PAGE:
That flaw is the inflation of the price of bad assets, out of the reach of the rest of the market. Whatever free market mechanism was left in the system for clearing out these bad assets is now gone. Only the taxpayer will buy them at these prices. And don't believe the part about a "reverse auction seeking the lowest price". Since when has anyone shopping with someone else's money haggled down to the lowest possible price? Especially when the purchase must be done in a hurry.
Well, I think I have identified a second fundamental flaw with potentially catastrophic consequences.
It lies in the banning of short selling. The SEC and Hank Paulson have placed the bet that the short sellers were driving down the financials, and that it was not just the shareholders liquidating out of fear. If they are wrong about the public's confidence in shares of the 799 financial institutions then the result could be catastrophic. Here's why:
A short seller is selling a stock he borrowed, but doesn't actually own, at current prices only to buy it back at a lower price. He causes two buys in the market. First is the person that buys the borrowed stock he sold, and the second buy is him buying it back at a lower price and then returning the borrowed stock to it's owner. In essence, he is betting on the price of the stock dropping and when it does he makes money. On the other hand, a long seller is an owner of the stock who just wants out. He is selling a stock he actually owns. He only causes one buy in the market because once he sells he is out. And as he sells, the stock is caught at the lower price by the short seller. So the short seller actually acts as a backstop against the panic selling of shareholders.
If you remove the short seller from the equation, then there will be no backstop if the actual shareholders get spooked by the market and decide to exit their positions.
Most short sellers place their bets because they actually believe a stock will go down based on fundamentals. In fact, most short sellers don't have the billions of dollars it would take to affect the market in a downward trajectory, so they must place their bets carefully. Some short sellers are doing it as a hedge against a long position they may have in the same company, perhaps in Preferred Shares with a fixed dividend. By shorting the common stock they can hedge their risk in the price of the preferreds.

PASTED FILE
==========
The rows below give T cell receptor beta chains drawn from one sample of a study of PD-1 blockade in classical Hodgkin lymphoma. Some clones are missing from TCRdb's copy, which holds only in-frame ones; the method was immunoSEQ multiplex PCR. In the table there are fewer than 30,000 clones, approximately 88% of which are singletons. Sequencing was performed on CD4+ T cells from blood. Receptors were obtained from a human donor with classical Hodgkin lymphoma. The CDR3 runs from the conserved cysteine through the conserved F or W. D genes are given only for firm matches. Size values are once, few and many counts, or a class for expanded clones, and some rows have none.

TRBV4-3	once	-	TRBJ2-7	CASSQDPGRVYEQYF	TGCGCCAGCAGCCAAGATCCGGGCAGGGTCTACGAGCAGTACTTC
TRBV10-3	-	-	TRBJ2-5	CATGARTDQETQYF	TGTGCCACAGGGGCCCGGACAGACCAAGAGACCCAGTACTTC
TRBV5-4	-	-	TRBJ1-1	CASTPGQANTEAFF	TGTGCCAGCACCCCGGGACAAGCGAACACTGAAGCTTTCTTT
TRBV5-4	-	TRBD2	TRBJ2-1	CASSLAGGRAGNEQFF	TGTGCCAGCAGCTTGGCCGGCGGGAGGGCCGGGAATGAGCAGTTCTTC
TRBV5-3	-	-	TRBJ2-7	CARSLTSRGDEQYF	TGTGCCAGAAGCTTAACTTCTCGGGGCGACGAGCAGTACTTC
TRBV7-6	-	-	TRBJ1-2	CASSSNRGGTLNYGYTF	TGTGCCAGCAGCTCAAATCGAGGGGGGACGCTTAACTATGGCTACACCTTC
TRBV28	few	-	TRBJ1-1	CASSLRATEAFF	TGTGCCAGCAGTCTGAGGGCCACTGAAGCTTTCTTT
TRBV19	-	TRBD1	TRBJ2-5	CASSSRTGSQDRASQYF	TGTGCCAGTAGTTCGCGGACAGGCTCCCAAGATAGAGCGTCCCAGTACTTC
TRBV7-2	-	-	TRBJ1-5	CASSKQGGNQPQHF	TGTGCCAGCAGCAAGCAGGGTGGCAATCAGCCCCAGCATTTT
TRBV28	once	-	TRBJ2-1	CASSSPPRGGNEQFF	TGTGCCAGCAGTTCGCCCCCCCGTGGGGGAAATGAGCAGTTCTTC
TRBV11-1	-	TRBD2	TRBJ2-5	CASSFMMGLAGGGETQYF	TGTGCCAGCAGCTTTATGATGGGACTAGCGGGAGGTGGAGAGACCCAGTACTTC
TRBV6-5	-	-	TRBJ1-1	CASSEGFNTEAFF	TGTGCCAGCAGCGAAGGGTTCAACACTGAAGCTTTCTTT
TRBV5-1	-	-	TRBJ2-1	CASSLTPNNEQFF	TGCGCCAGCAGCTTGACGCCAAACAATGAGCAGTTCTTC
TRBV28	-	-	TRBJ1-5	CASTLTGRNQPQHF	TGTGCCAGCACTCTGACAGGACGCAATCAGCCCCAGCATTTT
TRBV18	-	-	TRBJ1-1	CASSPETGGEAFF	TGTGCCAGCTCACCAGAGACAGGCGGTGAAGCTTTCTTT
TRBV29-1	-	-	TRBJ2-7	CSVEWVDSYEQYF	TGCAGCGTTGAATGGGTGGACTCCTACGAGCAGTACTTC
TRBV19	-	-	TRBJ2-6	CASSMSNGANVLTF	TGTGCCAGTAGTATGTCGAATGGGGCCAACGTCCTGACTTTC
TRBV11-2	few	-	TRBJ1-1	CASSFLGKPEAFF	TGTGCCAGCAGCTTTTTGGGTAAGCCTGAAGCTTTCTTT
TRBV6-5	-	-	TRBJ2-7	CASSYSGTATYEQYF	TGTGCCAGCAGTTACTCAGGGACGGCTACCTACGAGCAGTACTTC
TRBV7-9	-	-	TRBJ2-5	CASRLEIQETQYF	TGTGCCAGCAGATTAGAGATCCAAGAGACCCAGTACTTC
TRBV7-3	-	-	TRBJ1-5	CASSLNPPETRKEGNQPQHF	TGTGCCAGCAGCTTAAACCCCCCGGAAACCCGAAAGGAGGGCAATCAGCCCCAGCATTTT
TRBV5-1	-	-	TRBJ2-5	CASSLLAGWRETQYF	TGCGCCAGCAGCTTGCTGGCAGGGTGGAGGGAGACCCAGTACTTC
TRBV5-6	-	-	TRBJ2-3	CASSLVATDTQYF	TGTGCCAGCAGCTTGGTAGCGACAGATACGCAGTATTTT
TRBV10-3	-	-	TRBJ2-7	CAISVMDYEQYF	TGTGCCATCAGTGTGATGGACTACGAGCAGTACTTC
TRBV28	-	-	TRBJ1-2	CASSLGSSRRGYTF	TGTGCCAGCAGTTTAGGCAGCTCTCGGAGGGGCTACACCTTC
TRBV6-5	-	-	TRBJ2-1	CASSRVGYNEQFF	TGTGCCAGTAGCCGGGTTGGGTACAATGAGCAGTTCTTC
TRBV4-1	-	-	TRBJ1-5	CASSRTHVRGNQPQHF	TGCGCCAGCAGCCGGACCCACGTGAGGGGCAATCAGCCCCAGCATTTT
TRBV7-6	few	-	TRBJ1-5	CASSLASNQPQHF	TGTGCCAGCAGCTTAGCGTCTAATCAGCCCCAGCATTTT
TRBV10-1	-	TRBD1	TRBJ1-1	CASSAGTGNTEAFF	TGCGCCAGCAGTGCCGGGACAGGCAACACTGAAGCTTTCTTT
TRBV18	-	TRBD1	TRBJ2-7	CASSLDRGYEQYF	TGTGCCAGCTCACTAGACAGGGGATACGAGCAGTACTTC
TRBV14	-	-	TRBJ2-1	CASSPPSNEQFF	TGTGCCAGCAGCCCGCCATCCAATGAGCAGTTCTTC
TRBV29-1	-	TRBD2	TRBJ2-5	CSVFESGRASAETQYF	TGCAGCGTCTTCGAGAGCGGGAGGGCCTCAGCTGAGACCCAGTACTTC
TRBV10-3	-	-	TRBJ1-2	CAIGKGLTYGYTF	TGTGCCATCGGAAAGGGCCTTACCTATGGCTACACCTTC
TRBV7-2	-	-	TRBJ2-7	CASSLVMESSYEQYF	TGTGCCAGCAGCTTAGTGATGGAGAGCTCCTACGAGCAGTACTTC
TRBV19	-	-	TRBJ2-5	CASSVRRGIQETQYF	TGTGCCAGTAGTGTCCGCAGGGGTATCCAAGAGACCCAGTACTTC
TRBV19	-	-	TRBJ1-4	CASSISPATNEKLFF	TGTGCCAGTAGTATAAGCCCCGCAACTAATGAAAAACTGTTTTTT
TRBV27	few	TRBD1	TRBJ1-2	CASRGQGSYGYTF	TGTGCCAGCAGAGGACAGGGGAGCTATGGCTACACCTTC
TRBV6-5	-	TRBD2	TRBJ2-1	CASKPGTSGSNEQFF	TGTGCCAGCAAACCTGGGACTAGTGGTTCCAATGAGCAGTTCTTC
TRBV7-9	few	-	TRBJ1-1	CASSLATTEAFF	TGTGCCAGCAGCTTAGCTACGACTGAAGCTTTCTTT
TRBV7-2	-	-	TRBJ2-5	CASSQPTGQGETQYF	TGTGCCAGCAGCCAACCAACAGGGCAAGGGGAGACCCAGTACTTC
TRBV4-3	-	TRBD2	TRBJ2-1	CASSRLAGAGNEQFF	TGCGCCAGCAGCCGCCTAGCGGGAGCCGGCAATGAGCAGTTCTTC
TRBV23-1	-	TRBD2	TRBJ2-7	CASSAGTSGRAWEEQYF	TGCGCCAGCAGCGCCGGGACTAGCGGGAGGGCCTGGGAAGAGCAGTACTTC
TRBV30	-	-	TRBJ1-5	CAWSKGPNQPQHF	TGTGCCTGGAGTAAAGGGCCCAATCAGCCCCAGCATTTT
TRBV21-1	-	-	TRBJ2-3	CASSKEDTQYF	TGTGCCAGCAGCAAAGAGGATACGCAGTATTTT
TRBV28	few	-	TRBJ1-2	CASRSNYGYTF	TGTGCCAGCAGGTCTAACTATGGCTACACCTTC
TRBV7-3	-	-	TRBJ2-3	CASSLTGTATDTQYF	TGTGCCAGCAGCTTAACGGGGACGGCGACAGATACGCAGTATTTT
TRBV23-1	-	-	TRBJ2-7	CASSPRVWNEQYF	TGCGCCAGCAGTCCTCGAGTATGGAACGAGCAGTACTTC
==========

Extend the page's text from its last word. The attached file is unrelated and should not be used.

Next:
The point is that legal short sellers provide a legitimate function in our current market setup. And by removing them wholesale from the marketplace creates a situation where the prices of stocks could theoretically freefall all the way to zero. That is where we are today.
This warning was issued by the editors at iTulip.com:
"Politicians forget that a short seller is a buyer albeit at a lower price. Take him away and in a market panic there are no buyers at all. A market can in theory then fall to zero. You've been warned."
Also, there were many short sellers that were completely wiped out on Friday. They will not be coming back to the trading floors because they are now bankrupt. I think the appropriate analogy is that all insects play an important role in nature. And if you completely eradicate one of them you will be overrun by the consequences. If you kill all the spiders, you will be overrun by the insects they once ate for lunch.
I'm going to post the entire message from the editors at iTulip because I think it contains a couple important messages:
Editor's addendum: On the short selling rules imposed today, two notes.
One, we extend our sympathy to Mike Morgan who we tried to warn against shorting financial stocks. This regime – we think it is fair to, at this point in time, to stop calling it an administration – knows no limits in the business of market controls.
Two, politicians forget that a short seller is a buyer albeit at a lower price. Take him away and in a market panic there are no buyers at all. A market can in theory then fall to zero. You've been warned.